Spencer House Bed & Breakfast



History of Spencer House and the "treasure" we've found


The history of the Spencer family in Erie begins with Judah Colt. Judah Colt was a land proprietor and owned some 400 acres off Walnut Creek just to the southwest of Erie. This tract of land made it possible for him to control a fair amount of the local trade on Lake Erie and made him a very prominent businessman in the village.

In the 1830s, his nephew and namesake Judah Colt Spencer, came from Connecticut to live and work for his uncle. Some years later, Judah Colt died and young Judah Colt Spencer decided to continue his uncle's work and stay in the village.

In the 1850s, Judah Colt Spencer and a couple of businessmen founded the First National Bank of Pennsylvania. He then served as its president for more than two decades. Following in the family footsteps, his only son William Spencer became the next bank president.

This house was built as a wedding present in 1876 for William and a local Erie girl, but just before the wedding, the bride changed her mind and jilted him.  William went to Philadelphia where he met Mary, a girl with modern ideas and dare we say, a college girl.  They fell in love and married, but Mary Dupuis refused to move into the mansion right away, knowing it wasn't her house.  After a bit, they did move in where they lived their lives together and raised their family. 

Upon William's death, the house passed on to his son, Judah Colt Spencer, or J.C. Spencer as he was known around Erie. He too, like his predecessors, served as the bank's president for many years. J.C. was the last of the Spencers to live in the house and passed away in 1980 at the ripe old age of 96.There are a few locals who fondly remember J.C. for his oversized candy bars and butler costume on Halloween, his constant Doberman companion, and for his flying out of the driveway without looking to see if there was any traffic.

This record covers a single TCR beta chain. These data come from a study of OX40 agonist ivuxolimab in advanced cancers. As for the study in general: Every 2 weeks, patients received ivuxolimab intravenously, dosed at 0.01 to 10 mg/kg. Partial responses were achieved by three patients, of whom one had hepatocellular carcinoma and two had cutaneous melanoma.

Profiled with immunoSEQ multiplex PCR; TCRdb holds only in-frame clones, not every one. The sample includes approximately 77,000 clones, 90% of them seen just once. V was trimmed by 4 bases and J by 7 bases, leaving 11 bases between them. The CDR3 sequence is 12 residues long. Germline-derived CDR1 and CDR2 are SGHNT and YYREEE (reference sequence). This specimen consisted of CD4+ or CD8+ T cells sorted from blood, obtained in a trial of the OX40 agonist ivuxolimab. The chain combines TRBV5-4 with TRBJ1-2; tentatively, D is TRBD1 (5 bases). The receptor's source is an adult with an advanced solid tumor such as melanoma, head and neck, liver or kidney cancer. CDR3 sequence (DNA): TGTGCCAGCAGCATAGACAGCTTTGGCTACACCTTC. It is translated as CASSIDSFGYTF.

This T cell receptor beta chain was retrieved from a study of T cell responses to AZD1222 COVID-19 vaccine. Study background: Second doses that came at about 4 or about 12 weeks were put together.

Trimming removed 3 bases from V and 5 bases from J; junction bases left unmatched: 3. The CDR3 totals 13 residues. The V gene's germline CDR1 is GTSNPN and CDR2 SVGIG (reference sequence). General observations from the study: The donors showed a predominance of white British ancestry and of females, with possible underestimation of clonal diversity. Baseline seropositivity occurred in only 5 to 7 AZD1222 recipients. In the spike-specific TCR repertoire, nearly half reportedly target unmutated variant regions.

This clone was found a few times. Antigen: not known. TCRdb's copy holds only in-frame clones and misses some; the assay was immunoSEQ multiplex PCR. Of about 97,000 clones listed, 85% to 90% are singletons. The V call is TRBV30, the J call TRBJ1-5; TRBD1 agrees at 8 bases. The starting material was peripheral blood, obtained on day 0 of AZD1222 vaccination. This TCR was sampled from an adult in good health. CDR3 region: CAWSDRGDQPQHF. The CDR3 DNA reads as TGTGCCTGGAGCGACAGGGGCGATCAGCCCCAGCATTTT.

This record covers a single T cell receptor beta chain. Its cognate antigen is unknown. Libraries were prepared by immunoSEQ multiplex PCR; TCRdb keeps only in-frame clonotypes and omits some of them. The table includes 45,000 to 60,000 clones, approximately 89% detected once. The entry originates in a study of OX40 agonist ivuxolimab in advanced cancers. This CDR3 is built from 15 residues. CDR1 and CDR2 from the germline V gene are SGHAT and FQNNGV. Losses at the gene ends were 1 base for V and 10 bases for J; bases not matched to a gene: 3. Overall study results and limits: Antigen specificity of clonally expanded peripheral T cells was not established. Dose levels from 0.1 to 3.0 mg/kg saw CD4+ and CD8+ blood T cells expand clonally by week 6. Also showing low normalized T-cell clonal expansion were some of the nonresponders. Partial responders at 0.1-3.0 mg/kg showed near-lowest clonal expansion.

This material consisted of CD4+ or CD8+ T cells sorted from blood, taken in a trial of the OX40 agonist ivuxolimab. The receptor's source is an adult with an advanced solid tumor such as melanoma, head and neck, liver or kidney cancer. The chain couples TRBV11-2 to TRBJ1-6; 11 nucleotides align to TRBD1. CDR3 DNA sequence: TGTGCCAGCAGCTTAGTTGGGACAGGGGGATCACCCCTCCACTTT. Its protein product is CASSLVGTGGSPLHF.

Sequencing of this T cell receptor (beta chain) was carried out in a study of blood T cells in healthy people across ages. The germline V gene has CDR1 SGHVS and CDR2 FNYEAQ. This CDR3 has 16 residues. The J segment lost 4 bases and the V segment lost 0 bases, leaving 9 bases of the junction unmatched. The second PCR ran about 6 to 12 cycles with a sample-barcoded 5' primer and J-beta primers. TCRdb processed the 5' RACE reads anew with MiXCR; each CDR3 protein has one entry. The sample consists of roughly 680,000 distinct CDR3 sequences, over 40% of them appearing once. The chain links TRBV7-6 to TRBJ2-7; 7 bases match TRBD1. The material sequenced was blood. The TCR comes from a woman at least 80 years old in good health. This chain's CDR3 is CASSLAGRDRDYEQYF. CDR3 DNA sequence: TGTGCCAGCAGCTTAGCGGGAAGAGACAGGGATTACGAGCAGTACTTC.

In 1992 after much restoration, the house was opened as a bed and breakfast and was received by the town to much acclaim. Over 135 years after its construction, this Second Empire Victorian home is still an architectural showpiece welcoming even more guests to a glimpse of the past.  We are asked about the rumored "treasure" that is in this house.  We've talked to several Spencer relatives and finally know the secret.  When the cornerstones were being placed, there was a lock of our unknown bride's hair placed.  Maybe that's what took Mary so long to move in.  We value that treasure, but we also think the real gift is this wonderful mansion built with love for the Spencer family, our family, and our guests who visit.